What does climate change have to do with human rights? Graffiti on the streets of Johannesburg, South Africa highlight water as a human right. © Victor Sguassero When the Universal Declaration of Human Rights was created in 1948, it was done so to hold firm to the highest of ideals, a set of entitlements that allow all people to live with dignity, freedom, equality, justice, and peace.
Decades on, this set of inalienable and universal rights remains a foundation upon which we, at Greenpeace and like-minds beyond, stand in our commitment to a greener, healthier and more peaceful world. Making this connection between human rights and a harmonious healthy planet is possible when one begins to understand the impacts of climate change and the ways in which those impacts affect us, our families and communities, and the communities of the future.
Climate change is intensifying wildfires, like this one in Russia © Maria Vasilieva / Greenpeace. Climate Change. Back to What We Do It’s abundantly clear that climate change is already having an impact on human rights.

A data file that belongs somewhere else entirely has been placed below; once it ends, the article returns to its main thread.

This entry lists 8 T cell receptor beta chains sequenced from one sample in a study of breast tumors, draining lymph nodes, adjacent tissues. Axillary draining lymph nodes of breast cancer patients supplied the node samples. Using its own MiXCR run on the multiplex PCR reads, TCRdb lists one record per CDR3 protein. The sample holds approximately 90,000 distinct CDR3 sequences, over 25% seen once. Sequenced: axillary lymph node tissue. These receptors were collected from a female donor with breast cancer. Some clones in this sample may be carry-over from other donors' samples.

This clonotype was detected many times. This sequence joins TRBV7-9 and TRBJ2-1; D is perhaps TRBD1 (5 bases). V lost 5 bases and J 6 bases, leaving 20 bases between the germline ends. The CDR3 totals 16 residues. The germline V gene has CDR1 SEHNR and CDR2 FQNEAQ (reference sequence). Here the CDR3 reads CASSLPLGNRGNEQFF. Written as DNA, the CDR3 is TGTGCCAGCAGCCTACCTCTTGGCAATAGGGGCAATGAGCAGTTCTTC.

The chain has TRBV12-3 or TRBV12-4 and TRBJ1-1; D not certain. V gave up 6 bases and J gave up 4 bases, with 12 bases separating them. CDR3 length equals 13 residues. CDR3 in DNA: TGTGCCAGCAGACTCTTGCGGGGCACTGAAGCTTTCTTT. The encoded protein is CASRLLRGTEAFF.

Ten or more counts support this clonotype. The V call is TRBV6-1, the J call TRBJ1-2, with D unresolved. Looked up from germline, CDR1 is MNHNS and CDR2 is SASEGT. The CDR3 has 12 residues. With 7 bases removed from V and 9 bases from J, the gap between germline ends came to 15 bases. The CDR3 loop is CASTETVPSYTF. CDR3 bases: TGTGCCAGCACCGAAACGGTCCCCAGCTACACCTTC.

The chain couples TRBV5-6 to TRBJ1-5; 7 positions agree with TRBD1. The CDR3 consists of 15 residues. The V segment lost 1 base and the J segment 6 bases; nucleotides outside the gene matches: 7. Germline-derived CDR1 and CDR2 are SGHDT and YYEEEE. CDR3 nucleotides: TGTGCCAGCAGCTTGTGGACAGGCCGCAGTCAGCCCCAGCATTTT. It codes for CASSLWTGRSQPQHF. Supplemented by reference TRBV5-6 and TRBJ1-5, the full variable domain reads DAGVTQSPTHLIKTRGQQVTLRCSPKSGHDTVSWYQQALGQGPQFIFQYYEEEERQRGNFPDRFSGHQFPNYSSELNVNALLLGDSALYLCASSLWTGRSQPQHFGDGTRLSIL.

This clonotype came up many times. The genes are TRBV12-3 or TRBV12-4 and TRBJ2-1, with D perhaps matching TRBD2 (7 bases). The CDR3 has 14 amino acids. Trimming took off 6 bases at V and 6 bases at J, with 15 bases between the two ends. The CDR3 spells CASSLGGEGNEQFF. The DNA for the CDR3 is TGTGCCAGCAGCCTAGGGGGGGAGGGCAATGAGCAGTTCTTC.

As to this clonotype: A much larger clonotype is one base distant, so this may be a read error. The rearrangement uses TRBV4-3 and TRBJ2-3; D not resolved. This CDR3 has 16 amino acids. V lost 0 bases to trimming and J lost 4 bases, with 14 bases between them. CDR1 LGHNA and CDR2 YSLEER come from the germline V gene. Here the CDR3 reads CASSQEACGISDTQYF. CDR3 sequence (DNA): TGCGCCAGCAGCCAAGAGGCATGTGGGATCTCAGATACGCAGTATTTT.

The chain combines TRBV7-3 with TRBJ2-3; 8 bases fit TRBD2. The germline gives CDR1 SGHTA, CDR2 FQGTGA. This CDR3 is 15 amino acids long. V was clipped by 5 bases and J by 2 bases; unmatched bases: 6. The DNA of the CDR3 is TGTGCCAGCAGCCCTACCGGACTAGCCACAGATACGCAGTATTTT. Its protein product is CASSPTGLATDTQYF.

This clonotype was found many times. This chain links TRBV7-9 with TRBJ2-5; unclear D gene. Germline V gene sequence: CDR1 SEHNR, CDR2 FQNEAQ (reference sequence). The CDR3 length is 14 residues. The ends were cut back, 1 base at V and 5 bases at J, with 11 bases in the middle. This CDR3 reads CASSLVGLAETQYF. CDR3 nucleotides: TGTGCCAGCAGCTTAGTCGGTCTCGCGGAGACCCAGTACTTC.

And that this impact will only intensify in coming years. Millions of people are already suffering from the catastrophic effects of extreme disasters exacerbated by climate change – from prolonged drought in sub-Saharan Africa to devastating tropical storms sweeping across Southeast Asia, the Caribbean and the Pacific. ‘Climate apartheid’: UN expert says human rights may not survive.
Climate crisis is greatest ever threat to human rights, UN warns. Climate change is not only having a devastating impact on the environments we live in, but also on respect for human rights globally, the UN has warned.
The UN rights chief, Michelle Bachelet, cited the civil wars sparked by a warming planet and the plight of indigenous people in an Amazon ravaged by wildfires and rampant deforestation. She also denounced attacks on environmental activists, particularly in Latin America, and the abuse aimed at high-profile figures such as the teenage campaigner Greta Thunberg. Darfur NowFINAL. The Reckoning: Understanding the International Criminal Court. This collection centers around the feature-length documentary film, The Reckoning: The Battle for the International Criminal Court.
Ever since the , individuals around the world have imagined how an international judicial body could be used to prevent genocide, crimes against humanity, and other violations of civil and human rights.